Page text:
2016 has been a great year for Through Scarlett's Eyes! I would like to thank each and everyone of you that has taken the time to read, share and support the community and a special thank you to all the people who have taken their time to contribute to the website!
Here are Through Scarlett's Eyes Top 20 most read posts of 2016 :)
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In this blog written by Cecily Morrison she shares Ronan's progress with the piano and how charity organisation The Amber Trust has helped Ronan's path to becoming a mini maestro!
"Eighteen months ago I very tentatively sent an email to the Amber Trust lead, Professor Adam Ockelford. I asked him what should I do with my child who sang constantly, had taught himself to play piano, but was totally blind, had no speech, and could barely balance on the piano stool. Regardless of his evident talent, it was clear that no “regular” piano teacher was going to be up for our strong minded, mischievous musician."
http://www.throughscarlettseyes.com/amber-trust-music-blind-partially-sighted-children/... See MoreSee Less
Georgina KellyUr daughter is beautiful. I have a one year old little girl called harper. We found out about 6 months ago that's she's completely blind. We were devastated. But she's an amazing funny and loving little girl. We adore her she brings so much love and happiness to our lives . X1 · 1 week ago
In this great post by Cecily Morrison about her son Ronan, she looks at the orange juice-ness of the orange juice!
"About two months ago we attended VICTA Children Early Years Weekend at New College Worcester. We had the opportunity to attend a workshop by Gwyneth McCormack of Positive Eye. She spent a lot of time talking about and demonstrating how you get the -ness of an object: the spoon-ness of spoon or the shoe-ness of shoe. I spent the last month pondering how we could do this with Ronan"
http://www.throughscarlettseyes.com/orange-juice-ness-orange-juice/... See MoreSee Less
We are very excited to announce second place in our Christmas decoration competition.
We absolutely LOVED these sparkly home-crafted bells. A big congratulations to Rowan aged 10 who has made our tree truly sparkle and shine! We would also like to wish Rowan a happy birthday as he turns 11 on Christmas Eve! We hope you enjoy your prize. #TreeforTreats #VICTAChristmas
It is time to announce third place in our Christmas decoration competition!
Congratulations to Hana (age 10) and Zara (age 8) who made this fantastic snowman. We absolutely loved how you transformed an ordinary sock into something so lovely. Well done and thank you for cheering up our tree. Your prize will be sent out today! #TreeforTreats #VICTAChristmas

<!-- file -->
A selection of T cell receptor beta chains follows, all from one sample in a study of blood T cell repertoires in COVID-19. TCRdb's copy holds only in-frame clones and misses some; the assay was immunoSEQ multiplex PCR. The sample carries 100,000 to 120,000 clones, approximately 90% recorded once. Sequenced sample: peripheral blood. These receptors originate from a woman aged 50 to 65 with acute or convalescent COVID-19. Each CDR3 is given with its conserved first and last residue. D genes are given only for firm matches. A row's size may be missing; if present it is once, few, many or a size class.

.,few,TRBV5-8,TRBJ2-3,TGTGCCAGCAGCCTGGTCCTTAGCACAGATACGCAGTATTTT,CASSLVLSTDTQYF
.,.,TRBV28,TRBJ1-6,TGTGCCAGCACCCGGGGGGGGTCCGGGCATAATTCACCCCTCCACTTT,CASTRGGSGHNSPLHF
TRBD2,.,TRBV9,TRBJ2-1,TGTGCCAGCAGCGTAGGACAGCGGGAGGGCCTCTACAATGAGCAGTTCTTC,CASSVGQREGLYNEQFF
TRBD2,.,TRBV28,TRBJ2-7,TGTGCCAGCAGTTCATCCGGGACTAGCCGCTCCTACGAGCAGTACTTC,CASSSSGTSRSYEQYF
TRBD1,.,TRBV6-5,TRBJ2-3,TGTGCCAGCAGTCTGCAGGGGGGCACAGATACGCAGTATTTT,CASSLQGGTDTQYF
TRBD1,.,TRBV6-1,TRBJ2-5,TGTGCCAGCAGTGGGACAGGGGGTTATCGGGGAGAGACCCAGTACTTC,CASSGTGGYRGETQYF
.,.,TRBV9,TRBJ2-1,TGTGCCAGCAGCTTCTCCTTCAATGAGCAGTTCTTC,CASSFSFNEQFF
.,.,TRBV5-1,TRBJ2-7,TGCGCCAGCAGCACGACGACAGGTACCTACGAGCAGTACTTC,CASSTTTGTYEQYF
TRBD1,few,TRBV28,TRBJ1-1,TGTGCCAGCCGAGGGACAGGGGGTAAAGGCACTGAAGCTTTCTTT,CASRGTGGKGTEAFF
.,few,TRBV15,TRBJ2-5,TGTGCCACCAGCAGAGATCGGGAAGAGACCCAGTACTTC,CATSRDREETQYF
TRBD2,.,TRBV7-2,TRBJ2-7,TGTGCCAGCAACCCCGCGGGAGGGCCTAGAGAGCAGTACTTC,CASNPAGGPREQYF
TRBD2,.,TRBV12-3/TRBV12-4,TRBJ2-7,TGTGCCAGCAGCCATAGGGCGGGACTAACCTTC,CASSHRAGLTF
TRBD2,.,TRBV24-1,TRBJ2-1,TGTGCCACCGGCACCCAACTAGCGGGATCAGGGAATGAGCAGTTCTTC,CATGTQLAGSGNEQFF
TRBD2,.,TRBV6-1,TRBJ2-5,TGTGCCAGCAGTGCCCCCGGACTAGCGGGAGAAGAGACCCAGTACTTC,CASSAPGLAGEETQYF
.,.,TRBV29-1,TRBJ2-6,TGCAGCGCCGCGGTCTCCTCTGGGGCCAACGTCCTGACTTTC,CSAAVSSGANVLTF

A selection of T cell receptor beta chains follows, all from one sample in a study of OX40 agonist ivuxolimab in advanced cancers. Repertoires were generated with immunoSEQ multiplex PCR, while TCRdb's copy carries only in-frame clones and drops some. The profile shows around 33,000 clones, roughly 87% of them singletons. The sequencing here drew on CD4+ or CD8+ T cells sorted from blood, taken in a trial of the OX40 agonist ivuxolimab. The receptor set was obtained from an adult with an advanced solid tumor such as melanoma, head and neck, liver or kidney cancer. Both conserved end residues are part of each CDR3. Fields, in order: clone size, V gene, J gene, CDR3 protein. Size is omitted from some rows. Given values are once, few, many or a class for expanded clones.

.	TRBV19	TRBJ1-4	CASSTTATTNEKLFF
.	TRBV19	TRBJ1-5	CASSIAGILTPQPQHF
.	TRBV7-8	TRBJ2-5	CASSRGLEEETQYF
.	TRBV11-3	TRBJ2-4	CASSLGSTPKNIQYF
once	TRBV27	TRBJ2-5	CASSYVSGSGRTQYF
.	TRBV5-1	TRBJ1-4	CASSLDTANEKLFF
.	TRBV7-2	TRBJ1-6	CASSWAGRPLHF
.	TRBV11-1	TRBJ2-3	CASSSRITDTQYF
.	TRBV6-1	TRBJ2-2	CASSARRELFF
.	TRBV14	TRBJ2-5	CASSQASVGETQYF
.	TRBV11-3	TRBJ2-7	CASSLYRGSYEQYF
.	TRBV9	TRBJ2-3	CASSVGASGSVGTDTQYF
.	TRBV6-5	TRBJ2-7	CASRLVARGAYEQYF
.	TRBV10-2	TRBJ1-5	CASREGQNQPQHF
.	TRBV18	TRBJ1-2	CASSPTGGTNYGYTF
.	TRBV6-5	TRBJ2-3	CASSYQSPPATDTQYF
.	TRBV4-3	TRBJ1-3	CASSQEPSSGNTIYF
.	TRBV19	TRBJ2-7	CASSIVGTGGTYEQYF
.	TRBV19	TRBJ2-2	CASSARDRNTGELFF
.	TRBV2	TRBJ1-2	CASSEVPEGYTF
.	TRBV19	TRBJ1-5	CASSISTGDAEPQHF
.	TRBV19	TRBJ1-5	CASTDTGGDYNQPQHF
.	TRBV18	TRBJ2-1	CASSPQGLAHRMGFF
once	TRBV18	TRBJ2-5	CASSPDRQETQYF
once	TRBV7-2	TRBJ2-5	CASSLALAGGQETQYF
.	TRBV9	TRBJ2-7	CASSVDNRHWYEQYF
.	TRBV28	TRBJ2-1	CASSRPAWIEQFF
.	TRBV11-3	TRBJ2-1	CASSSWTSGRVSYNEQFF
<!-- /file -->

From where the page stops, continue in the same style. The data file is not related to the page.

Last year James Goldsworthy from Alternate Visions Coaching http://www.alternatevisionscoaching.org, produced a fabulous list of 12 reccomended accessible apps for Apple products for children who have a visual impairment, so this year I was delighted that James was happy to produce an updated list so that parents can get the new I pads Santa delivers all fully loaded with apps for hours of fun!
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This post published by myself at Christmas 2015 has still to this day got to be one of the most enjoyable hands on learning experiences that I have shared with Scarlett.
"Her main love of Christmas is centered around the songs, she just adores all the jolly music pouring out of the shops, in school and at home. She regularly requests Christmas and I think this is partly down to her love of a musical Christmas. She is a fan of all of the reindeer songs that do the rounds in December and so I thought this would be a fantastic opportunity to introduce some experiential learning."
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In this video by Gwyn from Positive Eye she demonstrates to us how a Ikea hanger can be quickly and easily adapted to encourage learning, and how a festive theme can be added to help children develop the concept of Christmas.
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Nothing says Christmas more than fun filled family nights around the dining table playing board games. In this video submitted by Gwyn from Positive Eye she demonstrates how we can use an Ikea Lazy Sue which can be easily adapted to create a festive themed game which can be enjoyed not only by the child who has a visual impairment but also something that the whole family can get involved with.
Recordable sound pegs, an Ikea Lazy Sue and lots of imagination this game which is quickly and easily created can provide hours of fun and also lots of learning possibilities, just because the children aren’t in school it doesn’t mean they can’t be learning in a fun and family orientated way.
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